CIVICUS speaks about the humanitarian crisis in Afghanistan with Hadiya Afzal, programme coordinator of Unfreeze Afghanistan.. Unfreeze Afghanistan is a women-led civil society organisation (CSO) formed by women from Afghanistan and the USA. It advocates for the release of Afghan assets frozen following the Taliban takeover to enable the state to pay salaries owed to public sector workers, including teachers and doctors, and tackle the ongoing humanitarian crisis.
Why is civil society calling for the release of frozen assets of the Afghan state?
When over US$9 billion of Afghanistan’s Central Bank reserves were frozen in August 2021, it had a devastating impact on the economy. Central Bank assets are the people’s money, used to hold currency auctions in the country, safeguard against inflation and control price stability. Afghanistan needs its Central Bank reserves back to stabilise its economy and perform centralised banking functions again.
The assets frozen also included private monies, that is, accounts held by private individuals, companies and CSOs. People were unable to withdraw their own money from banks for months, with many still unable to do so due to lack of cash. Many Afghans sold off anything they owned to afford essential goods, the prices of which skyrocketed.
Over the past year, leading CSOs, humanitarian organisations and more than 70 economists, including Nobel Laureate Joseph Stiglitz, have advocated through meetings, protests, letters and media appearances for the return of Afghanistan’s money to get its economy back on its feet, independently of whatever global aid funding is provided. United Nations (UN) experts have also called for the USA to unblock Afghanistan’s frozen assets to ease the humanitarian situation.
What kind of safeguards should be put in place if the frozen assets are returned?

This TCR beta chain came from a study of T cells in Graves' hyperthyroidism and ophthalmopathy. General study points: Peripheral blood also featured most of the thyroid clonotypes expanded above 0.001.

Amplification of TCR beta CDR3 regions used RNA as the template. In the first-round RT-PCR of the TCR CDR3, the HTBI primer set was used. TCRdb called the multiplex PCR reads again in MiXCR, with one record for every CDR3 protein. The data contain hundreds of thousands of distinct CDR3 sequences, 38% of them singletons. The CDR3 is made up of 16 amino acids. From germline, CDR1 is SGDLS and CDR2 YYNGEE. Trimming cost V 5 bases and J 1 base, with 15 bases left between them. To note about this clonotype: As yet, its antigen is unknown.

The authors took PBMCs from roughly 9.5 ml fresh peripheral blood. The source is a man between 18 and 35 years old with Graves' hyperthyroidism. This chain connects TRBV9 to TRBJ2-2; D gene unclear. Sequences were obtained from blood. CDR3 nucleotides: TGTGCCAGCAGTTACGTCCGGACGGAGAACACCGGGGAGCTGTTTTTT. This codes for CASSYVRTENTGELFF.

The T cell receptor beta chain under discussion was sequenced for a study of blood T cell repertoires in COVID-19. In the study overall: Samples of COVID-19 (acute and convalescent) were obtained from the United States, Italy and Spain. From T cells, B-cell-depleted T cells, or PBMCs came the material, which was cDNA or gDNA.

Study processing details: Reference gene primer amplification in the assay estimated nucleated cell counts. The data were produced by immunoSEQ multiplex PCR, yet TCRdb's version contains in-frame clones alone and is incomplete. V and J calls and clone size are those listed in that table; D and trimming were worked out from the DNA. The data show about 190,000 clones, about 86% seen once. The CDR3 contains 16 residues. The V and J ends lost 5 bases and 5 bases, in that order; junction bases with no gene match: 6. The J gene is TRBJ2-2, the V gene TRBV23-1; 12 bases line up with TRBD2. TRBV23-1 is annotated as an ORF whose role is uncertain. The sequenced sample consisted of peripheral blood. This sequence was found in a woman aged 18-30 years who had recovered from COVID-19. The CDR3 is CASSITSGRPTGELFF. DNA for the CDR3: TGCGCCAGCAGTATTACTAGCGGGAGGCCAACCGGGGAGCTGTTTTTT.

The USA has signalled that funds could be returned to Da Afghanistan Bank (DAB), the country’s central bank, as long as three conditions are met: the establishment of independent monitoring mechanisms, the implementation of credible anti-money laundering regulations and controls to combat the financing of terrorism and DAB’s insulation from political interference – which meant replacing its top leadership, in the hands of Taliban officials, one of whom is under US and UN sanctions, with professionals.
DAB has already agreed on independent monitoring conditions, and experts have set out how pre-existing independent monitoring and electronic auditing could be restored. US claims that the new Afghan government lacks expertise and that capacity building is needed for the state to be able to perform central bank functions could be addressed by assistance from the international community. The law that outlines DAB’s function as a technocratic institution charged with responsibilities such as currency auctions and oversight of banks is still in place. DAB continues to have the same audit oversight committee, with the same members it had under the previous government. And the chair of the audit committee has been an outspoken advocate for the return of DAB’s reserves.